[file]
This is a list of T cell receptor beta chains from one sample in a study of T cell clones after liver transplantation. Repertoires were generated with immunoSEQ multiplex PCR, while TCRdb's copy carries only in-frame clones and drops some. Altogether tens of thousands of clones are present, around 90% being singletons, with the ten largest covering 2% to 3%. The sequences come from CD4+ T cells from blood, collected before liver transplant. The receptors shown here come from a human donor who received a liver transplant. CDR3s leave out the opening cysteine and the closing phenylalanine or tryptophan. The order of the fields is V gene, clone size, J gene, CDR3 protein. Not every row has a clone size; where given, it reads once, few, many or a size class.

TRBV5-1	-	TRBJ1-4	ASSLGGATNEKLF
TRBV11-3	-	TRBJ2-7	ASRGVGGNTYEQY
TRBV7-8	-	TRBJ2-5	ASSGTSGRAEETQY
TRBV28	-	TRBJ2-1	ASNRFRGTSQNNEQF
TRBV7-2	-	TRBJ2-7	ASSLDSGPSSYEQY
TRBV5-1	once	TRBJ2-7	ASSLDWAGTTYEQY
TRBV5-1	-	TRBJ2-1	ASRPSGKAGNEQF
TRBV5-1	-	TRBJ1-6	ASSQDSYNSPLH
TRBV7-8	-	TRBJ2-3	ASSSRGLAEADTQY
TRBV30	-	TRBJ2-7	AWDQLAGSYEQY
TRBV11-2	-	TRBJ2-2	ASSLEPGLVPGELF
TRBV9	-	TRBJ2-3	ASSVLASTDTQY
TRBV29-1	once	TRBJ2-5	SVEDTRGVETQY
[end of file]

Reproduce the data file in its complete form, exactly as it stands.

This is a list of T cell receptor beta chains from one sample in a study of T cell clones after liver transplantation. Repertoires were generated with immunoSEQ multiplex PCR, while TCRdb's copy carries only in-frame clones and drops some. Altogether tens of thousands of clones are present, around 90% being singletons, with the ten largest covering 2% to 3%. The sequences come from CD4+ T cells from blood, collected before liver transplant. The receptors shown here come from a human donor who received a liver transplant. CDR3s leave out the opening cysteine and the closing phenylalanine or tryptophan. The order of the fields is V gene, clone size, J gene, CDR3 protein. Not every row has a clone size; where given, it reads once, few, many or a size class.

TRBV5-1	-	TRBJ1-4	ASSLGGATNEKLF
TRBV11-3	-	TRBJ2-7	ASRGVGGNTYEQY
TRBV7-8	-	TRBJ2-5	ASSGTSGRAEETQY
TRBV28	-	TRBJ2-1	ASNRFRGTSQNNEQF
TRBV7-2	-	TRBJ2-7	ASSLDSGPSSYEQY
TRBV5-1	once	TRBJ2-7	ASSLDWAGTTYEQY
TRBV5-1	-	TRBJ2-1	ASRPSGKAGNEQF
TRBV5-1	-	TRBJ1-6	ASSQDSYNSPLH
TRBV7-8	-	TRBJ2-3	ASSSRGLAEADTQY
TRBV30	-	TRBJ2-7	AWDQLAGSYEQY
TRBV11-2	-	TRBJ2-2	ASSLEPGLVPGELF
TRBV9	-	TRBJ2-3	ASSVLASTDTQY
TRBV29-1	once	TRBJ2-5	SVEDTRGVETQY